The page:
The remaining two shooting positions - Sitting/Kneeling and Standing will be covered in the afternoon along with accuracy drill and transition practices in preparation for the Timed Qualification Target sessions.

The remainder of the day will be spent on running Qualification Target sessions and personal instruction to help coach shooters to hopefully award Mapleseed Rifleman.


One of the final activities of the day is to shoot a final baseline marksmanship target to compare the difference in performance from the beginning of the day to the end.



Can we use bipods, bags or rests? Can I shoot off my magazine?

Mapleseed's goal is to help participants understand the human factors that build accurate rifle marksmanship.  Given our stated objective, we do not allow any support or aids other than a sling when shooting a Mapleseed event.  The program also discourages the use of the magazine as a shooting support ("shooting off the mag"), in the case of  some centerfire rifles.  We know that  some have been trained to use the magazine and prefer to use it.  There are many ways to achieve accurate rifle marksmanship.  Our goal  is to expose shooters to a method that has worked and to let them build on that solid foundation.   We hope that by helping students understand how their body position and behaviour affects the point of impact, they will be much more accurate shooters when they are able to use a bipod, bag or rest. This also allows a shooter to truly understand how accurate they are without mechanical aids and bring them closer to firing the perfect shot, under pressure and on demand.

What do I need to bring to a Maplessed?

Mapleseeds are typically shot outdoors in all weather conditions so plan accordingly.

The main items to bring would be:

1) A proven, reliable rifle - preferably sighted in and one that the shooter is familiar with.

2) 2 - 10 round magazines (4 is better in case we run fast qualification sessions) or equivalent loading devices.  Some tube-fed magazine shooters have made quick load tubes from arrow shafts to speed up reloads.

3) Eye and Ear protection - there may be centerfire rifles on the range alongside you so ensure you have good ear protection.

4) A shooting mat, carpet, heavy blanket, tarp or ground cover.  You will be spending a significant portion of the time on the ground - choose wisely.  Some padding is always welcome.

5) A sling - Mapleseed incorporates a sling as part of instruction and a stability aid.  A sling with a detachable rear connector and adjustable length is highly recommended.  The most commonly seen sling is the US M14/M1 Garand sling adapted with detachable swivels.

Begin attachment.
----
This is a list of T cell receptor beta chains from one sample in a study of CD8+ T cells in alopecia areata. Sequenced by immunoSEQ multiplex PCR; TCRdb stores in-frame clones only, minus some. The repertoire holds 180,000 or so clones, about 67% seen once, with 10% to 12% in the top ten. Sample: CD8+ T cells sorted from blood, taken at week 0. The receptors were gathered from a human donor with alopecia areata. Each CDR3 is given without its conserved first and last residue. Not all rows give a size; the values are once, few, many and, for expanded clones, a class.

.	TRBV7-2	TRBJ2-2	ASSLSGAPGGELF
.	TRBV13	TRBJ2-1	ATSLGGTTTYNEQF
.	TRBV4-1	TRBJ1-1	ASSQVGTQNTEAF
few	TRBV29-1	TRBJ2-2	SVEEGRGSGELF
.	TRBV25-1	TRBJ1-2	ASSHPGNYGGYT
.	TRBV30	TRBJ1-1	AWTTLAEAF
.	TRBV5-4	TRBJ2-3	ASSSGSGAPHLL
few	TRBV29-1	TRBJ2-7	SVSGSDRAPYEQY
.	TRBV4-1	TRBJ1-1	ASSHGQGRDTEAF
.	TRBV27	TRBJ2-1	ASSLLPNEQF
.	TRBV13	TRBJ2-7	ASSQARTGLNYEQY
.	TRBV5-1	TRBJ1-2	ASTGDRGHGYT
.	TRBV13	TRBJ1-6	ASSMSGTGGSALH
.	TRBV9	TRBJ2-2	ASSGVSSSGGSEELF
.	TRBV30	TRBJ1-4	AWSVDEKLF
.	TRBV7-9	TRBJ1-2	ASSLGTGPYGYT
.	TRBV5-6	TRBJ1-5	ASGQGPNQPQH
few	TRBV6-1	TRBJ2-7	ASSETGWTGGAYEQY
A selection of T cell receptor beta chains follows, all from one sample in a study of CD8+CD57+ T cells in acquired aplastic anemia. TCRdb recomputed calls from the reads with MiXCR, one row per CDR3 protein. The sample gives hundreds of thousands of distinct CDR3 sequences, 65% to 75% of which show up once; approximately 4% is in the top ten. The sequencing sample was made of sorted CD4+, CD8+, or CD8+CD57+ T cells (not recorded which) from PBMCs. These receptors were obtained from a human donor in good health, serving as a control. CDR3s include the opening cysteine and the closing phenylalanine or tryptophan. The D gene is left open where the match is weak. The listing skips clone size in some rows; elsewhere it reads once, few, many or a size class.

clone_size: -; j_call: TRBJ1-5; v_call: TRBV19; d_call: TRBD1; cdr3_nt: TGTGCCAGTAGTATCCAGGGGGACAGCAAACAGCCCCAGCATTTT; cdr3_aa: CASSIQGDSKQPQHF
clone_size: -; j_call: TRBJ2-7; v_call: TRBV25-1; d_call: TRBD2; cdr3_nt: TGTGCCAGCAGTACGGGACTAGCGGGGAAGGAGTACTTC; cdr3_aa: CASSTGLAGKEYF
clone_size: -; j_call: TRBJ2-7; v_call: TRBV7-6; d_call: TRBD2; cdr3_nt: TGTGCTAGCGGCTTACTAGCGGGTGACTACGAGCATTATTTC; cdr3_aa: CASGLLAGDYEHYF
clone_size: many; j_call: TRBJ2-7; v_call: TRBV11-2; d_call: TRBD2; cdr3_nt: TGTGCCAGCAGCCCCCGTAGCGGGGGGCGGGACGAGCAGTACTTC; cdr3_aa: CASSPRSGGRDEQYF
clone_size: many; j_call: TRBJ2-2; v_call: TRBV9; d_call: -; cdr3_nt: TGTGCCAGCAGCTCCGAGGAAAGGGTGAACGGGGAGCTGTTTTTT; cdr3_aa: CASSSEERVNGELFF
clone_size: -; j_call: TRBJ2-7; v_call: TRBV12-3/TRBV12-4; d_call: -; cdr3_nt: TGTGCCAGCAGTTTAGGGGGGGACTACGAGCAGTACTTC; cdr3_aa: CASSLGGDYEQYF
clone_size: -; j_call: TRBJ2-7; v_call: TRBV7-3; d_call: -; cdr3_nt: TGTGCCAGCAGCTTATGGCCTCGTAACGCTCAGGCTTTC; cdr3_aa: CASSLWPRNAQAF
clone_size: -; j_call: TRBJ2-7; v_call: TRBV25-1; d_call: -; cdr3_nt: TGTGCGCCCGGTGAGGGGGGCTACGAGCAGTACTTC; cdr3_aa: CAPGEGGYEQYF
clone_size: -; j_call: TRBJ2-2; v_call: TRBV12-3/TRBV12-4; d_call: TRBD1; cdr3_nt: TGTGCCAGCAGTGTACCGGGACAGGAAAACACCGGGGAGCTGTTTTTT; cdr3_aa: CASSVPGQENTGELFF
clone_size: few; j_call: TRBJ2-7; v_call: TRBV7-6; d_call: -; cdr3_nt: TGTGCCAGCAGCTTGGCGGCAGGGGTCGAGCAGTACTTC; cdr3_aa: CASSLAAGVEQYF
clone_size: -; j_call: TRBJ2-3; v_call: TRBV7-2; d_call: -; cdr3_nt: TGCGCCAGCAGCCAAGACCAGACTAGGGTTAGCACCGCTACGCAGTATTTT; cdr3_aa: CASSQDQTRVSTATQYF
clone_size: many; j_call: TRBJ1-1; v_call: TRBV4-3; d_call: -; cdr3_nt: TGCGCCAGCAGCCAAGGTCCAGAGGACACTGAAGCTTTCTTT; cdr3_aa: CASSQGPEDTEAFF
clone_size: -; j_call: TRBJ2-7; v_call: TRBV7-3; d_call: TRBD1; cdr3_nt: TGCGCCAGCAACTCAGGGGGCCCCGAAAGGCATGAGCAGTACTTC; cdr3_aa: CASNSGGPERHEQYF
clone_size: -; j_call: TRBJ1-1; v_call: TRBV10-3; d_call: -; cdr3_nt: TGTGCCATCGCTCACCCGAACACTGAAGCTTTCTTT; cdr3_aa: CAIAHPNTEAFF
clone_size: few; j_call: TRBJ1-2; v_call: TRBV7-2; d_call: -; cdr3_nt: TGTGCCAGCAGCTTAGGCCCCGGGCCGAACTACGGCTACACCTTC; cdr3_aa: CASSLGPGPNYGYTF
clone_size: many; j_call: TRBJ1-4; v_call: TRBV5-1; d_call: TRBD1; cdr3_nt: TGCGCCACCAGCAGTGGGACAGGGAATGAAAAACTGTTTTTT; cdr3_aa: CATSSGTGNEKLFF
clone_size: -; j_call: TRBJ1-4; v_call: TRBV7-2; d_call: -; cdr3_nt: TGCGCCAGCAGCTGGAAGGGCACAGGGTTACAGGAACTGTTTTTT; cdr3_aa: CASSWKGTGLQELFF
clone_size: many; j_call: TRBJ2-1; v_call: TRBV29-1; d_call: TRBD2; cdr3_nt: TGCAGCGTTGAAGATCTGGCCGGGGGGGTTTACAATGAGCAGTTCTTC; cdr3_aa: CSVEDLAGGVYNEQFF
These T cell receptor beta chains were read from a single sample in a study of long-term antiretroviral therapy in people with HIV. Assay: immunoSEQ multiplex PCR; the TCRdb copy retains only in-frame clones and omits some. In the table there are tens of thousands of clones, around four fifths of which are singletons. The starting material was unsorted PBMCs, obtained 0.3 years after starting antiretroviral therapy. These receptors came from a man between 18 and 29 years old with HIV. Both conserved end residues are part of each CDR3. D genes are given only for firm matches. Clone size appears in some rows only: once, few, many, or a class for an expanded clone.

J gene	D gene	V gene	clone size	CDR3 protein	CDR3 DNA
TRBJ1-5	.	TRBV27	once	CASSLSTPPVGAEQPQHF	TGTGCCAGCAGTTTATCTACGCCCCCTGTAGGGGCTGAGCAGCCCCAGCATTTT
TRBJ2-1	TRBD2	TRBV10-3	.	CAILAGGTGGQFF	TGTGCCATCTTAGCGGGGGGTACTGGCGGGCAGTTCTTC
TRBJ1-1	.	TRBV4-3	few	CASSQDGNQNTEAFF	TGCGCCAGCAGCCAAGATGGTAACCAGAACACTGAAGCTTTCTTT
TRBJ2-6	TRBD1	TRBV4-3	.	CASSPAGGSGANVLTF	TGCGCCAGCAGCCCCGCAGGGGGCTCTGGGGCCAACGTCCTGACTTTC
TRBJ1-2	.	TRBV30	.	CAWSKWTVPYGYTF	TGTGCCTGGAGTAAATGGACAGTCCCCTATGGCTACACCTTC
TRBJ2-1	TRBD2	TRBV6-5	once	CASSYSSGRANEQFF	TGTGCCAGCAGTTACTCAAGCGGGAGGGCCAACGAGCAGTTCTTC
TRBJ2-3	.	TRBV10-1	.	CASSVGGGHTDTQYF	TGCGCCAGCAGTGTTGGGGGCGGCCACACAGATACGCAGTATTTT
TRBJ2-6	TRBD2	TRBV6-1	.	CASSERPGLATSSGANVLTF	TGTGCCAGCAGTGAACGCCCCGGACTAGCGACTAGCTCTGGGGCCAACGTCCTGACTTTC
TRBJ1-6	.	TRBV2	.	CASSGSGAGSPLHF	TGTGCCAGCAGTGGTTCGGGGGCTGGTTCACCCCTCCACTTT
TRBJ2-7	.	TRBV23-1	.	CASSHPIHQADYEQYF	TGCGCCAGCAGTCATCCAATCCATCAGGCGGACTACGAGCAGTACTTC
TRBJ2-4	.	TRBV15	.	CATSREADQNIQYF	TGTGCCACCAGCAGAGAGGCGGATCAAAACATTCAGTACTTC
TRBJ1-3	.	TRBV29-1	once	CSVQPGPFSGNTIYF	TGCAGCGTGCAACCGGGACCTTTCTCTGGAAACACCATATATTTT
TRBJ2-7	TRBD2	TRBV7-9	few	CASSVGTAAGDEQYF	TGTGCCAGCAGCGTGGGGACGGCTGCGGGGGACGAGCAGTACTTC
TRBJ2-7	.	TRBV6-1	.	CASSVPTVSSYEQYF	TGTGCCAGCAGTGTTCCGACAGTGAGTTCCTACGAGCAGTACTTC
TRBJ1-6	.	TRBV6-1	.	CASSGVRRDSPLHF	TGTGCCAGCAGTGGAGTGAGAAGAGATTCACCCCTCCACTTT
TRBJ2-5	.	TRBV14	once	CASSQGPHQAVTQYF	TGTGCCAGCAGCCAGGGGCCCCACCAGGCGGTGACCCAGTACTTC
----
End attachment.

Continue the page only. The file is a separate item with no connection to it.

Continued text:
6) Ammunition - Approximately 400 rounds of ammunition may be required to complete the day depending on the number of Qualification sessions performed.

The rest is up to you and your comfort/convenience needs and weather dependent.  This includes pen, paper, black markers, chairs, lunch, snacks and drinks.  

One thing to note and dress for is the significant amount of hot brass casings traveling from your shooting partner to your comfy and stationary shooting location.  Brimmed hats, long sleeve shirts and multiple layers of clothing go a long way to preventing contact burns from hot brass  "Mapleseed Tattoos" and the exciting and unplanned dance that goes with it as you try to remove the offending casing.

How much experience do I need to attend?

Mapleseed is for everyone.  Young, old, new or experienced we feel that everyone can take something of value from the course.  As long as the individual is able to understand and follow the safety commands and instruction, physically able to safely perform the course of fire they are able to attend.

Adapted course of fires are available for those with limited mobility.

What is a teachable attitude?

A teachable attitude is probably one of the largest contributors to learning anything new.  There are many ways to achieve the same goal and many methods to teach them.  Mapleseed is not being presented as the best way, the fastest way or the perfect way.  It is just one way.  We ask participants to approach it with an open mind and try to absorb the "why" vs the "how".   We hope that everyone finds  that everyone take something away with them that helps them be more accurate, consistent and confident shooters. 

Contact Us

Drop us a line!

Project Mapleseed - Get Involved.

  Project Mapleseed can help transform you from a man with a rifle into a Rifleman. A Rifleman is more than a man (or woman) with a rifle. A Rifleman understands that owning and mastering a rifle is part of their Canadian heritage.  


Project Mapleseed

(514) 889-7132